In a recent exclusive interview with Computer Weekly, Openreach’s chairman Mike McTighe said: “We want to get to a point where we’re confident and comfortable and understand the parameters in which we’re being asked to operate, so that we can produce businesses cases to continue to scale the network.”
Openreach will also be doing more to reach out to its communications service provider (CSP) customers – which includes BT – to address concerns around take-up, because although the full-fibre network is expanding rapidly, many people, for a variety of reasons, are not switching to it. This potentially endangers the case for investment, and has led many to question whether or not the UK even needs mass deployment of full-fibre.
“We don’t make a penny until a consumer is connected to a service, so that’s why we have to work with our customers. Take-up is important to us and it is also a key factor in our business cases,” said McTighe.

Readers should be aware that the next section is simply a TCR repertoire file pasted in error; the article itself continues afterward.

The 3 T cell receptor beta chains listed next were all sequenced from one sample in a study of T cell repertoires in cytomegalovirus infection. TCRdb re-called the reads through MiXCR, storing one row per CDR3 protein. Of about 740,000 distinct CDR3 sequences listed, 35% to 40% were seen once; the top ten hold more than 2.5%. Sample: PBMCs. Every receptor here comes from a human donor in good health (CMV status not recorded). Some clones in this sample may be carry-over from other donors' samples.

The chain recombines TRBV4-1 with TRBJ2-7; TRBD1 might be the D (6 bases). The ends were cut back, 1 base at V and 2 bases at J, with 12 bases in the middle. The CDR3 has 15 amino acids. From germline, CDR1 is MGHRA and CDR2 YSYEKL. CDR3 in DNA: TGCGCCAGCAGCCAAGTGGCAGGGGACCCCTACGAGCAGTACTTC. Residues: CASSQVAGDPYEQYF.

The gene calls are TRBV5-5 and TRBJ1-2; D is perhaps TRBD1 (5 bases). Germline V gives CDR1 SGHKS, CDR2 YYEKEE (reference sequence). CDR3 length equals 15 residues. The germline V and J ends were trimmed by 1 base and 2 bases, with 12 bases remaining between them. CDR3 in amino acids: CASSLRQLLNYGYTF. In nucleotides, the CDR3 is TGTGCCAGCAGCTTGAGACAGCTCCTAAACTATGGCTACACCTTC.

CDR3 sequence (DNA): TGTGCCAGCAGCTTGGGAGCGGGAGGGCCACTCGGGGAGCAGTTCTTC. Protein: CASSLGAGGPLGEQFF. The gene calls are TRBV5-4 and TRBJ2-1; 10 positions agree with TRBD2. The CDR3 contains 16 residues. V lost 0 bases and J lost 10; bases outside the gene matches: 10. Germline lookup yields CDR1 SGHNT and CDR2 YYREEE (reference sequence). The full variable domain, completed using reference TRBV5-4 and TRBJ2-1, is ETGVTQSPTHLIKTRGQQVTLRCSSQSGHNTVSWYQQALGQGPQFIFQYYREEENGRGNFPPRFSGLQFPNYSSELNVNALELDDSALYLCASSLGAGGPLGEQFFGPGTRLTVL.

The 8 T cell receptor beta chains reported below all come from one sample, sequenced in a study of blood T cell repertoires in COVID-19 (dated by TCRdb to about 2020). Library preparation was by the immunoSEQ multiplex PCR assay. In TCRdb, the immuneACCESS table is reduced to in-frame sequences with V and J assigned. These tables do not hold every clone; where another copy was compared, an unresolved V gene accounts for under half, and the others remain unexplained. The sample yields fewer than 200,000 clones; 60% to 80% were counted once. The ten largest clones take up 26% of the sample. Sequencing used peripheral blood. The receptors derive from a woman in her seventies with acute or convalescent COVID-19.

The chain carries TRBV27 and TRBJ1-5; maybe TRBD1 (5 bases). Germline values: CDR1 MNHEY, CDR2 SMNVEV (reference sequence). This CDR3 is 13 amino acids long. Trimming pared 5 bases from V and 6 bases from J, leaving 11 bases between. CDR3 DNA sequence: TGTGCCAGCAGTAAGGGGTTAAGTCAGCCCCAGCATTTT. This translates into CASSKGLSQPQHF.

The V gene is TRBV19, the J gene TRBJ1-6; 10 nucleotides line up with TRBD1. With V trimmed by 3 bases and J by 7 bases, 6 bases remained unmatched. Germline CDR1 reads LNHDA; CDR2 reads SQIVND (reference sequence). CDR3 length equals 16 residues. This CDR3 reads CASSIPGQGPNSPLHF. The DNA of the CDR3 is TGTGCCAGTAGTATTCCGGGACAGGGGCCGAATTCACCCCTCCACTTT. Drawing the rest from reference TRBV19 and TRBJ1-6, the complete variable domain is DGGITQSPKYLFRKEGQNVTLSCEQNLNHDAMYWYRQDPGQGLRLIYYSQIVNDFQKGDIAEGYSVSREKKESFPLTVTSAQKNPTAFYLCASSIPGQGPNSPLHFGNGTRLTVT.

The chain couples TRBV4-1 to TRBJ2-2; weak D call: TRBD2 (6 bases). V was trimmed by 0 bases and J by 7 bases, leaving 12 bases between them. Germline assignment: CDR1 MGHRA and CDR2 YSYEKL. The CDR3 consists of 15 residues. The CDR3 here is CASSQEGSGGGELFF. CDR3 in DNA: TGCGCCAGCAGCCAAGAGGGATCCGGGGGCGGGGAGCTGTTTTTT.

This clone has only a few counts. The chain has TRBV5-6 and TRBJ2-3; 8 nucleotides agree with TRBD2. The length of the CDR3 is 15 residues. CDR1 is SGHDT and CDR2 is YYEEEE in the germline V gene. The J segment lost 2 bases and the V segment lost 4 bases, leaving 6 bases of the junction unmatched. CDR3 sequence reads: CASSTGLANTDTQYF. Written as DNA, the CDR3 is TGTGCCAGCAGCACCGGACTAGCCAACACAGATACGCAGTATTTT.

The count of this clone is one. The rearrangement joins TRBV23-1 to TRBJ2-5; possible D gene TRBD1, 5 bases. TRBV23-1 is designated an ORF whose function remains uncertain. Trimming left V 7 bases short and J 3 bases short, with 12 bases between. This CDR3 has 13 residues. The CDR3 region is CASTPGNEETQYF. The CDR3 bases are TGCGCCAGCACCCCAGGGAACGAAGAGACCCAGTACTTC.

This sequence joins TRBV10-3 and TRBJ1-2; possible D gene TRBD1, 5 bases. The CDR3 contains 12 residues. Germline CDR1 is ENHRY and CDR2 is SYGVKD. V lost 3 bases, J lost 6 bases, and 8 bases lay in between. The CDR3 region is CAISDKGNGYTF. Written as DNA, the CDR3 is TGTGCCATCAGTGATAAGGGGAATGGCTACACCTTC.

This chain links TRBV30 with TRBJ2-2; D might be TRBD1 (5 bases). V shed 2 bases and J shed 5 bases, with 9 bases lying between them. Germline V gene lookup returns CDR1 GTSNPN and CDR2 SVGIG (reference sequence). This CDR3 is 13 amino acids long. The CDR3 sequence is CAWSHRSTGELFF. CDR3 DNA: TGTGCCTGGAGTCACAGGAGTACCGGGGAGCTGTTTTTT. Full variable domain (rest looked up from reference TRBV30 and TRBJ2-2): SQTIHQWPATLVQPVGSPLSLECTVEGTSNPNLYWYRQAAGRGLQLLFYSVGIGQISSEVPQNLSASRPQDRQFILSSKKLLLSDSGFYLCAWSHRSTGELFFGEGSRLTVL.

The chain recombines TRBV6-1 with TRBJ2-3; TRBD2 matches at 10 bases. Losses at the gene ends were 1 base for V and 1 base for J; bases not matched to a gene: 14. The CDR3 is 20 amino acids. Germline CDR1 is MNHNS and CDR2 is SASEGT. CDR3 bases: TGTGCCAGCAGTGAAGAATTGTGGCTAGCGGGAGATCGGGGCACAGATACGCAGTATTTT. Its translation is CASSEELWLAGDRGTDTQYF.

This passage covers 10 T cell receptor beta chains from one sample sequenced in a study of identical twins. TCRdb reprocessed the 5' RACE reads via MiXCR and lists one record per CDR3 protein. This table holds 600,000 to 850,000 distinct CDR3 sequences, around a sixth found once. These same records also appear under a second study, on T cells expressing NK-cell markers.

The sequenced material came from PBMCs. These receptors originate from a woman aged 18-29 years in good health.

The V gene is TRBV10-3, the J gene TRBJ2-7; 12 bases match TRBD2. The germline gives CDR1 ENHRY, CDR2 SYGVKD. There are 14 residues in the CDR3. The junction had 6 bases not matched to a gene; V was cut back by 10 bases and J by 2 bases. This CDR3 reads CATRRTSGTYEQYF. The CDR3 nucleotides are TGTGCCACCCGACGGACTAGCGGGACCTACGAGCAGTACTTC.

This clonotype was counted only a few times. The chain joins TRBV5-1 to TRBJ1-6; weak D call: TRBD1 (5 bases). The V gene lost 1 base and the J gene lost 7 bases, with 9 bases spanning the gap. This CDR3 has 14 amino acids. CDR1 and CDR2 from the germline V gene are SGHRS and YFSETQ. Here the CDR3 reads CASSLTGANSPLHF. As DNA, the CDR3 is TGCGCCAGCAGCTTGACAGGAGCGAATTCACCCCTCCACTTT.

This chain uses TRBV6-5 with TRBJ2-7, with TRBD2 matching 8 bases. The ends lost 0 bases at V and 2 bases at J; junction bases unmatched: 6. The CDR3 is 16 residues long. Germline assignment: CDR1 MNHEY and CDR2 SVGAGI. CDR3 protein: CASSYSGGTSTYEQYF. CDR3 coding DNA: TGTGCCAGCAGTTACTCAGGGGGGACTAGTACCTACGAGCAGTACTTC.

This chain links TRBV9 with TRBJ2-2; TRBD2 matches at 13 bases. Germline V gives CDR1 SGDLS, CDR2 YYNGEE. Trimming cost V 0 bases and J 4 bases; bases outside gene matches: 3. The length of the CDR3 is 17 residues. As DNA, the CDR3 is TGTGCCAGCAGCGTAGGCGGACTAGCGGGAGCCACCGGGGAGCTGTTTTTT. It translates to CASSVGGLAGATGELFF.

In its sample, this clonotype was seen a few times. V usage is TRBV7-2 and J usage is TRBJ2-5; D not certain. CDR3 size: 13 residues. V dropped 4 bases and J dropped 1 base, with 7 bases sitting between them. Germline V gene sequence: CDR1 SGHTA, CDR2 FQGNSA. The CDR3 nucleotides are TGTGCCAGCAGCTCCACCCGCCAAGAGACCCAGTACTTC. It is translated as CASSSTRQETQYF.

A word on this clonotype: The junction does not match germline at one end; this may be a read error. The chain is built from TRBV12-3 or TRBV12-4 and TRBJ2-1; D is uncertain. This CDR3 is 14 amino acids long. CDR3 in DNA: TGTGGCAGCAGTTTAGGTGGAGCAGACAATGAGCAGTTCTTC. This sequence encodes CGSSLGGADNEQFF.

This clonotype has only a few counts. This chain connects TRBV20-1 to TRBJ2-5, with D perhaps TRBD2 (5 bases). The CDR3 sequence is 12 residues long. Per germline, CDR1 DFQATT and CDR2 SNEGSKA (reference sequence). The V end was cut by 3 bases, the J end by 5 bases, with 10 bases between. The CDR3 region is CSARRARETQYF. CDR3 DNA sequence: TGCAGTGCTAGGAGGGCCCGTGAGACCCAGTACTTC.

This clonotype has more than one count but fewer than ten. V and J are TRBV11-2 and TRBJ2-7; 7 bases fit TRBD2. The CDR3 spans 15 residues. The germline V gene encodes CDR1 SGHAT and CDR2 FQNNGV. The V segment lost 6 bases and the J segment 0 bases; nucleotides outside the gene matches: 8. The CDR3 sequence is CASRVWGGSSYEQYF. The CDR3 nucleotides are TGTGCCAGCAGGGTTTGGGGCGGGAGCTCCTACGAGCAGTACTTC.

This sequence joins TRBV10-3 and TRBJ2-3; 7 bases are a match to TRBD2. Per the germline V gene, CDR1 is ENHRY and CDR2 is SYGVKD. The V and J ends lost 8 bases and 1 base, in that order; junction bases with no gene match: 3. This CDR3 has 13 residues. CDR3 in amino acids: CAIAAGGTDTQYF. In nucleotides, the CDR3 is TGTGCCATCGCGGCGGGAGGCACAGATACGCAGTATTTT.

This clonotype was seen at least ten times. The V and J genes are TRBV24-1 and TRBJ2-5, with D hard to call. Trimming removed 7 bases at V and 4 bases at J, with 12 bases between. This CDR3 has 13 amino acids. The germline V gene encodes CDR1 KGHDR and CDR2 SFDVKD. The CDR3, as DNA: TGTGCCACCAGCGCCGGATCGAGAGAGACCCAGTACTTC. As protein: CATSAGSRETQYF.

Crucial strategic decision?
Ernest Doku, telecoms expert at broadband comparison service uSwitch.com, described the decision to increase the pace and ambition of Openreach’s fibre investment programme as more than just an astute business move.
“It’s likely to prove a crucial strategic decision as the telecoms giant fights to retain its pre-eminent position in the market,” he said. “While Openreach enjoys a huge legacy advantage with its unmatched, nationwide network, it is facing the prospect of much stiffer competition when it comes to the emerging world of full-fibre.
“A string of ambitious and well-funded new entrants are busy building their own fibre infrastructure, and building their future business plans around it. Openreach’s response has been to accelerate the pace of its own full-fibre installation, and it’s now connecting fibre for the first time to 20,000 homes and businesses a week.